At a time of collective emergency, self-inclination rules the day. “Personal reasons,” said the Washington Wizards’ Bradley Beal of his initial refusal to get vaccinated, adding, “I would ask the question to those who are getting vaccinated, ‘Why are you still getting COVID?’” (Beal seems to have since changed his stance from a hard “no” to “undecided.”) “It’s none of your business,” said the Golden State Warriors’ Andrew Wiggins when asked to explain which of his “beliefs” he’d be violating if he got the shot. (Wiggins recently applied for a religious exemption from San Francisco’s vaccination requirement for large indoor events, including Warriors basketball games. His petition was denied.) “I would like to keep all that private,” said Irving when asked if he’d gotten the vaccine. (The Nets star’s aunt told Rolling Stone that his decision is “not religious-based, it’s moral-based,” though it’s unclear if that accurately reflects her nephew’s vaccination status or his views.)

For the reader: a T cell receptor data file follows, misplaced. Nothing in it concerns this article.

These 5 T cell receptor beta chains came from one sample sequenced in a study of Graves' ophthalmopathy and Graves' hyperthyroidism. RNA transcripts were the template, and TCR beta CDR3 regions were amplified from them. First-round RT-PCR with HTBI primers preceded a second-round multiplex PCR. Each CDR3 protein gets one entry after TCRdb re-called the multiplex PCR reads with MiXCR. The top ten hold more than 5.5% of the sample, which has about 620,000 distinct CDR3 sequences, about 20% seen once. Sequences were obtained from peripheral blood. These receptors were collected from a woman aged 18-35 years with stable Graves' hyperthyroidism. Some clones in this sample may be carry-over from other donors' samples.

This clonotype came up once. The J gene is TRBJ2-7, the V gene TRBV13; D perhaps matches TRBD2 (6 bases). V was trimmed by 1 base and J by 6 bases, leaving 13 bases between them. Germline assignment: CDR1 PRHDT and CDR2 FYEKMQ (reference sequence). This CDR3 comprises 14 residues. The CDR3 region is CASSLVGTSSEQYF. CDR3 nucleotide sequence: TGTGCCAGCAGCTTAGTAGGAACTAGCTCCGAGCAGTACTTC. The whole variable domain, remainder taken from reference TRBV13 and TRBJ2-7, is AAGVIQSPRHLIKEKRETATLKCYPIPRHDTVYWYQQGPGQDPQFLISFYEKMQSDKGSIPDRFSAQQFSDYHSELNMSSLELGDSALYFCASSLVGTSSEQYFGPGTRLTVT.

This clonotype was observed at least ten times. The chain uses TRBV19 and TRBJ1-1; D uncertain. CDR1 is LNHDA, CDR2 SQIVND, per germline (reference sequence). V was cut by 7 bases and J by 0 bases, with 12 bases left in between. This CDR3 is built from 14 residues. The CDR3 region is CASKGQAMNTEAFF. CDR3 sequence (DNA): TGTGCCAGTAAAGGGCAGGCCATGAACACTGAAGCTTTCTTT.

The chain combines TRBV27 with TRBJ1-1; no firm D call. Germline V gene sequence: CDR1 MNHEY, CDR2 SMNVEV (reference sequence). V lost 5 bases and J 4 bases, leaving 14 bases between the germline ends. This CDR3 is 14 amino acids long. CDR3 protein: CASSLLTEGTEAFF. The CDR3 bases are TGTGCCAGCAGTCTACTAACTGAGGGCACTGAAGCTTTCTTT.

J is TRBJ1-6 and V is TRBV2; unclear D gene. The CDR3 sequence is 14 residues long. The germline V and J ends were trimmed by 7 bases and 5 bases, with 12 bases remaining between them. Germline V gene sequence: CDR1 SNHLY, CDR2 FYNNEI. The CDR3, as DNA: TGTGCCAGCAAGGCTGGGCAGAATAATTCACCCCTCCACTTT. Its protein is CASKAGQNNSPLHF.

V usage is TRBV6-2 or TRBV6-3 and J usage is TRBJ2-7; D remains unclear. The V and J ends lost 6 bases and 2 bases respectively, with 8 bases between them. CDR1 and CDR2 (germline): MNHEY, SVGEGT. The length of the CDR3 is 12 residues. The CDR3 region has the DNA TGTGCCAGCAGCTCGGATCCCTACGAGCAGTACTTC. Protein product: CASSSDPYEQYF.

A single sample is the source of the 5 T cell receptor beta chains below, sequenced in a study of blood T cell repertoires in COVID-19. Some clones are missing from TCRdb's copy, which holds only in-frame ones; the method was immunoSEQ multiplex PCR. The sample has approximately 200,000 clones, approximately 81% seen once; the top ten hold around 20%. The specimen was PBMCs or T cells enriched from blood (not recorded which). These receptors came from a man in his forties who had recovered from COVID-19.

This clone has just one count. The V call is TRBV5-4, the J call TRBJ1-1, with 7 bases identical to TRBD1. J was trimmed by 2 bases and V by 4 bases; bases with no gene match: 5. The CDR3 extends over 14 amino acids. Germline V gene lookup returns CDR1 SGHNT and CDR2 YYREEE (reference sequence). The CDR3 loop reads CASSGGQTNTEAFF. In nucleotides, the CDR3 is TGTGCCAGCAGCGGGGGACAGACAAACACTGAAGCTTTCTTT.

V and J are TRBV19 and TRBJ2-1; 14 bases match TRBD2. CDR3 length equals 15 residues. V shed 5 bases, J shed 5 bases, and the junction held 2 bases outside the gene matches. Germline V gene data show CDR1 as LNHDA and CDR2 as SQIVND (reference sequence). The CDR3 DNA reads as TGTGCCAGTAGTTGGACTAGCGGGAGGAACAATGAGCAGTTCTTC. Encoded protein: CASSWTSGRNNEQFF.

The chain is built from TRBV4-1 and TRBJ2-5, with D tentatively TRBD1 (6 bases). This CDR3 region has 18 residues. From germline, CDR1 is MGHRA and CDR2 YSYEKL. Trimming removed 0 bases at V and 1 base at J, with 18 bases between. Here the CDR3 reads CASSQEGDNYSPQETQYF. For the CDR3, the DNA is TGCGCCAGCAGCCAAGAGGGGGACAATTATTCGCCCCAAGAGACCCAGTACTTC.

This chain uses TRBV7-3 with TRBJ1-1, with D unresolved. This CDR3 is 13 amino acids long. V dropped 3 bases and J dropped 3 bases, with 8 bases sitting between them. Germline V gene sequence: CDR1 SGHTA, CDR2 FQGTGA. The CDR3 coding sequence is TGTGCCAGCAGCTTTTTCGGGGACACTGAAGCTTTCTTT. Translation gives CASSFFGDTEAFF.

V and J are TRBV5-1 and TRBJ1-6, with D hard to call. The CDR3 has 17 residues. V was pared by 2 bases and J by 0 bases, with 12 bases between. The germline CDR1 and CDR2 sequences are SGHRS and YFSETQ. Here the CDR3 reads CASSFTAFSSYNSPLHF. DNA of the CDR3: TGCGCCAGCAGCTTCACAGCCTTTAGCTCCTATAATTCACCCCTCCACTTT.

The least-known player in this cohort is the Orlando Magic’s Jonathan Issac, which hasn’t stopped him from being the most vocal. “[It] is my belief that the vaccine status of every person should be their own choice,” he said this week. “Completely up to them without bullying, without being pressured, without being forced into doing so.” Isaac’s concern, he says, is that he’s had COVID before and developed antibodies, so it might be more dangerous for him to risk an “adverse reaction” to the shot than to contract the virus again, an argument that isn’t supported by the scientific consensus.
The overwhelming response to these men from their peers has been respectful acquiescence. “Everyone has their own choice to do what they feel is right for themselves and their family,” said LeBron James, who is vaccinated, during the Los Angeles Lakers’ media day on Tuesday. “We’re talking about individuals’ bodies,” he went on, when a reporter pressed him on whether he felt responsible to urge others to follow his lead. “We’re not talking about something that’s political, or racism, or police brutality, or things of that nature.”